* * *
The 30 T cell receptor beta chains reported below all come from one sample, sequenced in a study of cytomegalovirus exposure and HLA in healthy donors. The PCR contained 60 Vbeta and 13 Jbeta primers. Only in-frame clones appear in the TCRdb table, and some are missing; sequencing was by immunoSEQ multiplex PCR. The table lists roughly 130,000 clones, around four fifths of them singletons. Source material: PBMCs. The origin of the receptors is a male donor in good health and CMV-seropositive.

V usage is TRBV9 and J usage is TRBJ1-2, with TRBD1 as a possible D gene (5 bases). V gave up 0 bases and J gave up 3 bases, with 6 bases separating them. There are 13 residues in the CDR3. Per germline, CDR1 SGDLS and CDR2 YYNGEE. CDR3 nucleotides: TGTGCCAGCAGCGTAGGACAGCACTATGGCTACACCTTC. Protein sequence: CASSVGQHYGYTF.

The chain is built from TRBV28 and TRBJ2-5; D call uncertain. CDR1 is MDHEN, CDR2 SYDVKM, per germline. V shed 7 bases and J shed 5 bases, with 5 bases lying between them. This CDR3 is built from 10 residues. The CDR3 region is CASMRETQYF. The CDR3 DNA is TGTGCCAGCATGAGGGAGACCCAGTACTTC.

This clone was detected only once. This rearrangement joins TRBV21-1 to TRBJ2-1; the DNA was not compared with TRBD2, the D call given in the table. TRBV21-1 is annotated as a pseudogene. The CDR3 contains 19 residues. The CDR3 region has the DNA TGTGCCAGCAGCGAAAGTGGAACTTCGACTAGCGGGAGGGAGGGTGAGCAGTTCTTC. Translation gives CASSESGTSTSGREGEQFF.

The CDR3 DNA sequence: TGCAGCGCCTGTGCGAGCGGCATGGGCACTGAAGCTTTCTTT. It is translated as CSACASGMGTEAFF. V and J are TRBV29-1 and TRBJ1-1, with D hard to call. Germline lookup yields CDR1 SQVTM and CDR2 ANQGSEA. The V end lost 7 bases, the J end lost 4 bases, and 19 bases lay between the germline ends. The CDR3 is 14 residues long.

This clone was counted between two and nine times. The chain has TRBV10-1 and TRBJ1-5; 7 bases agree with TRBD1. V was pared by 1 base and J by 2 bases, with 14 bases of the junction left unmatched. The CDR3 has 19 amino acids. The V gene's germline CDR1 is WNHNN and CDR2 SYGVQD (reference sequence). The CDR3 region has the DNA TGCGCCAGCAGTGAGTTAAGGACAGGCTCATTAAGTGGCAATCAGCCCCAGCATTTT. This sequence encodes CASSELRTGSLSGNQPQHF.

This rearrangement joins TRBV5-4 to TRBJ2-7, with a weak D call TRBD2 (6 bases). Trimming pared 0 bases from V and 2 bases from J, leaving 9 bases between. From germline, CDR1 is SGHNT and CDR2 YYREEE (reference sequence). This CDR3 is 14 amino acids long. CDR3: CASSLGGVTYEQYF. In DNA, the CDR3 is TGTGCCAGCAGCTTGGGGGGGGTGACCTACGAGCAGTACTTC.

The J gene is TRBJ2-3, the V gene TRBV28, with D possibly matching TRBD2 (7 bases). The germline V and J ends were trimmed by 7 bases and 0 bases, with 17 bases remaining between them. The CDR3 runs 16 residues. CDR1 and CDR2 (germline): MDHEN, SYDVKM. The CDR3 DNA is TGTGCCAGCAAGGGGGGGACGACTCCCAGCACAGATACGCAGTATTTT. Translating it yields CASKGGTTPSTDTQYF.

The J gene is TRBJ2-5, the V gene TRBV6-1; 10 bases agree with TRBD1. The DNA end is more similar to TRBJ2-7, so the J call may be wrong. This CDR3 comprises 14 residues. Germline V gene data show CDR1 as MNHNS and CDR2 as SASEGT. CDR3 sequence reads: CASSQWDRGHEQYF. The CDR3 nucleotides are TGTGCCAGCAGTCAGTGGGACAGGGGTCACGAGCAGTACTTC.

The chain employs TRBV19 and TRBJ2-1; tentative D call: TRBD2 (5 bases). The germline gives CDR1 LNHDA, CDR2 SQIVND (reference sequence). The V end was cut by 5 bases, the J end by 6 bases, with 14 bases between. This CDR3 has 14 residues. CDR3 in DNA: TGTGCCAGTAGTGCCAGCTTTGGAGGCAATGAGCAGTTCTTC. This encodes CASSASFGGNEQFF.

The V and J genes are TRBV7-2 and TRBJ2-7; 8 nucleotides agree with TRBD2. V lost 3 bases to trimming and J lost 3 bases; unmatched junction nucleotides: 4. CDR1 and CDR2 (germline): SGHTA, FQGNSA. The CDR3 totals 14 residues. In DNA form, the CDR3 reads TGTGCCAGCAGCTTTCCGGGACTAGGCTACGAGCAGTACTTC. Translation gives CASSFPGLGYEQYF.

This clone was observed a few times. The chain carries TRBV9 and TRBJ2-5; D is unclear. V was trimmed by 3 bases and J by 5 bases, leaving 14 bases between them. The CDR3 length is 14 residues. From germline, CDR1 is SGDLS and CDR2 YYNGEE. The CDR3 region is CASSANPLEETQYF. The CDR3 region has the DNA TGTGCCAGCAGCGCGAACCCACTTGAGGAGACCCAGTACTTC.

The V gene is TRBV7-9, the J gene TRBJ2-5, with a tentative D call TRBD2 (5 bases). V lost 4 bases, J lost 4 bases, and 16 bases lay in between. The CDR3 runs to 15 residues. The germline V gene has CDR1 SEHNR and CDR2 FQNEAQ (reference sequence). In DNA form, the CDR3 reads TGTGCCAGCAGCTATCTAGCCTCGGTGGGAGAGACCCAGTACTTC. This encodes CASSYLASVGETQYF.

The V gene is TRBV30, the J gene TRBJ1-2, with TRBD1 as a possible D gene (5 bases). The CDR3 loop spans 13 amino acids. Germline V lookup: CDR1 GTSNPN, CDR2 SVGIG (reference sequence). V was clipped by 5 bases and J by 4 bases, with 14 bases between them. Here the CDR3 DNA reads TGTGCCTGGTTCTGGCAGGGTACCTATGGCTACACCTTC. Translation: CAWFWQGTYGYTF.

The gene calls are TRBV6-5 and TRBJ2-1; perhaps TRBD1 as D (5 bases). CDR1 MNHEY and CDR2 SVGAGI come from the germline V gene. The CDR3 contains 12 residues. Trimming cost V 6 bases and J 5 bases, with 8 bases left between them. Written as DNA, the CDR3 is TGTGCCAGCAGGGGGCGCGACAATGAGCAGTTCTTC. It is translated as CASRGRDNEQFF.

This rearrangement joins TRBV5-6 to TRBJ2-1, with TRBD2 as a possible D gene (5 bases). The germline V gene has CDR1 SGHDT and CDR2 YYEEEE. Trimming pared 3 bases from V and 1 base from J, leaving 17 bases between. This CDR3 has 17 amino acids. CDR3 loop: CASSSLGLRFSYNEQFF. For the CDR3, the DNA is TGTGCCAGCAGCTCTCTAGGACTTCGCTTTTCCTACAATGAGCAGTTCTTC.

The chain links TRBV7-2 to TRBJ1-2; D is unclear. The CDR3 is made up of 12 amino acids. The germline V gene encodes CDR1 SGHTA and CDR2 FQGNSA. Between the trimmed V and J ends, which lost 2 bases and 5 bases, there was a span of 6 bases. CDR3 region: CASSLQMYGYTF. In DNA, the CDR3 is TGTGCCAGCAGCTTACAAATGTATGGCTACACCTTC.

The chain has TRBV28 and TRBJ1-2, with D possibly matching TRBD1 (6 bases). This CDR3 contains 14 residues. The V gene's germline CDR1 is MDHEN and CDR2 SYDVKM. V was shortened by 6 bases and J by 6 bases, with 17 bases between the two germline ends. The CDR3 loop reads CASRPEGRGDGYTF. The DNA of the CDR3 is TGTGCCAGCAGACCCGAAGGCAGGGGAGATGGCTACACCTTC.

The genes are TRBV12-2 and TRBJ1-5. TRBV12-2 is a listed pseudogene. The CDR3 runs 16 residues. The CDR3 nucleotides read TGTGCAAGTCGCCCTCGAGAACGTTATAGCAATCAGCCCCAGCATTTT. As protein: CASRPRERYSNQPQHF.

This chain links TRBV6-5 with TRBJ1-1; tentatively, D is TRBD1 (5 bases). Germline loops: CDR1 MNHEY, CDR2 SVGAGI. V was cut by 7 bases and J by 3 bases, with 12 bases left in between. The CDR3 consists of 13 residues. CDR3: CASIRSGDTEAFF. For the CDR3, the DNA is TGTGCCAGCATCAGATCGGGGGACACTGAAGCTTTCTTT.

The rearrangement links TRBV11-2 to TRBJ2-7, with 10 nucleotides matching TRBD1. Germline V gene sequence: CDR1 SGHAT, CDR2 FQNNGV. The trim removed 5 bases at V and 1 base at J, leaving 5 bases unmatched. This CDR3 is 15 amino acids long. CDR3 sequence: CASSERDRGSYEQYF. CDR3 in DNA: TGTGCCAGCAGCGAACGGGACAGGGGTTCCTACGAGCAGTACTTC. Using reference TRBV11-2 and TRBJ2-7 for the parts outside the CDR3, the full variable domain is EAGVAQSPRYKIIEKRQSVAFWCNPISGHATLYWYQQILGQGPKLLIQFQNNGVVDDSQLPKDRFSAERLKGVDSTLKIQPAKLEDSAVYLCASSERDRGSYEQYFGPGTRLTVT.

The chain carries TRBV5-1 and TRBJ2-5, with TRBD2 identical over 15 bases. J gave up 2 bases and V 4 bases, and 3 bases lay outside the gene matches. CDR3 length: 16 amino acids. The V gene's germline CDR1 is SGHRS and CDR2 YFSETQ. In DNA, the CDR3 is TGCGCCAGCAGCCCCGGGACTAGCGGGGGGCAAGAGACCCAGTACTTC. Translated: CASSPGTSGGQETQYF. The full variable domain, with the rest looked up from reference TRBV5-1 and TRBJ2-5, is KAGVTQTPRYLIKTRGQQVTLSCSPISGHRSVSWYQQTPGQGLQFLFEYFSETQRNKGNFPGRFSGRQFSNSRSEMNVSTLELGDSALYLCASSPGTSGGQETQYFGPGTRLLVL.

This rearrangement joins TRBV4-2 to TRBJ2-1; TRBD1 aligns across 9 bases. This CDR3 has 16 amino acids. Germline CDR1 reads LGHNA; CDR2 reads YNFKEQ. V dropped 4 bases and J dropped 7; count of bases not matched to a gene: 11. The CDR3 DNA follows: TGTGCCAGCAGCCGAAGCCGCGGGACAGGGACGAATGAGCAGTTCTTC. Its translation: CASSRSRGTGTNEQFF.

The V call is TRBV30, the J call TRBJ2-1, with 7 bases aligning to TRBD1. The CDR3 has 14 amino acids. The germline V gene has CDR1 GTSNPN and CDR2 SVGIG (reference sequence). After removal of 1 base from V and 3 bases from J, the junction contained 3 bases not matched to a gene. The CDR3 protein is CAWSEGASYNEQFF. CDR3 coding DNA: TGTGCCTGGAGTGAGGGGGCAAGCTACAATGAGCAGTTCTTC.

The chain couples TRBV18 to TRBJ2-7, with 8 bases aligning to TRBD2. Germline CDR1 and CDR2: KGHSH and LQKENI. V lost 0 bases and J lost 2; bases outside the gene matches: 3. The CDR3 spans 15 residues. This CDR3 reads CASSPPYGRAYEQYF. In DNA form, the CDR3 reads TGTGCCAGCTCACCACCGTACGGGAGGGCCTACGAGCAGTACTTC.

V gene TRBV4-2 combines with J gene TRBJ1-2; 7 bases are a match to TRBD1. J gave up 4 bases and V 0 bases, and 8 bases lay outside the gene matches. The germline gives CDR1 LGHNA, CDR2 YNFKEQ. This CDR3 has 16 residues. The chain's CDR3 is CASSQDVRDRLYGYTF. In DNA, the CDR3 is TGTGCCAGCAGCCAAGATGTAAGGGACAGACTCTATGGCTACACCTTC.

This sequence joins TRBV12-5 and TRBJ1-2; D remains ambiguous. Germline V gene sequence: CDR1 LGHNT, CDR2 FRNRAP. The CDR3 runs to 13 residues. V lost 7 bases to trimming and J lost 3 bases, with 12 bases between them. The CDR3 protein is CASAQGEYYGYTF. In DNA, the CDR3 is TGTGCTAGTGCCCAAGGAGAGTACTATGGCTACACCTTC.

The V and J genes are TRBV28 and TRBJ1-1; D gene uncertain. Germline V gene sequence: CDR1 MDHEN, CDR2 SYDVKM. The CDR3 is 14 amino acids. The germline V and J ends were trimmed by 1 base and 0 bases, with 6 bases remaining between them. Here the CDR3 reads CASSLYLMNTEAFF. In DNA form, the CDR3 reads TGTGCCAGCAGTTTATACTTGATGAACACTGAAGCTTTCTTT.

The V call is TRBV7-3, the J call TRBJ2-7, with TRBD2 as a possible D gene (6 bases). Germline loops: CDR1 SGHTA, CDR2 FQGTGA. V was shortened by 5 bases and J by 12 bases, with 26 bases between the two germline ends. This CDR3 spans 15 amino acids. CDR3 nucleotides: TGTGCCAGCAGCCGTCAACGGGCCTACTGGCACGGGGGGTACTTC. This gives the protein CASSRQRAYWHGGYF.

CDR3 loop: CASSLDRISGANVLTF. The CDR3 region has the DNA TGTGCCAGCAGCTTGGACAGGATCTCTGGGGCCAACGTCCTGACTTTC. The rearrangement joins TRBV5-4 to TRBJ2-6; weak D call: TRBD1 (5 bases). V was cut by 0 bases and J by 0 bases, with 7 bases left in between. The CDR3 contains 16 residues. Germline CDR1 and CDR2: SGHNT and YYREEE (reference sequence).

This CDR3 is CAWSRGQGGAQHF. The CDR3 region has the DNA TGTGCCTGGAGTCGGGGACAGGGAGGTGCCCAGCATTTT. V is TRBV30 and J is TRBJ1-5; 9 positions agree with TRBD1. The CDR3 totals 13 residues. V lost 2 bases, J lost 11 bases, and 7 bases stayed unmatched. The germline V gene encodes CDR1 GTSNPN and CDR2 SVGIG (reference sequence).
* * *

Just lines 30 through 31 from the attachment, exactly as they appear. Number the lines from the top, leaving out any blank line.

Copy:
CDR3 loop: CASSLDRISGANVLTF. The CDR3 region has the DNA TGTGCCAGCAGCTTGGACAGGATCTCTGGGGCCAACGTCCTGACTTTC. The rearrangement joins TRBV5-4 to TRBJ2-6; weak D call: TRBD1 (5 bases). V was cut by 0 bases and J by 0 bases, with 7 bases left in between. The CDR3 contains 16 residues. Germline CDR1 and CDR2: SGHNT and YYREEE (reference sequence).

This CDR3 is CAWSRGQGGAQHF. The CDR3 region has the DNA TGTGCCTGGAGTCGGGGACAGGGAGGTGCCCAGCATTTT. V is TRBV30 and J is TRBJ1-5; 9 positions agree with TRBD1. The CDR3 totals 13 residues. V lost 2 bases, J lost 11 bases, and 7 bases stayed unmatched. The germline V gene encodes CDR1 GTSNPN and CDR2 SVGIG (reference sequence).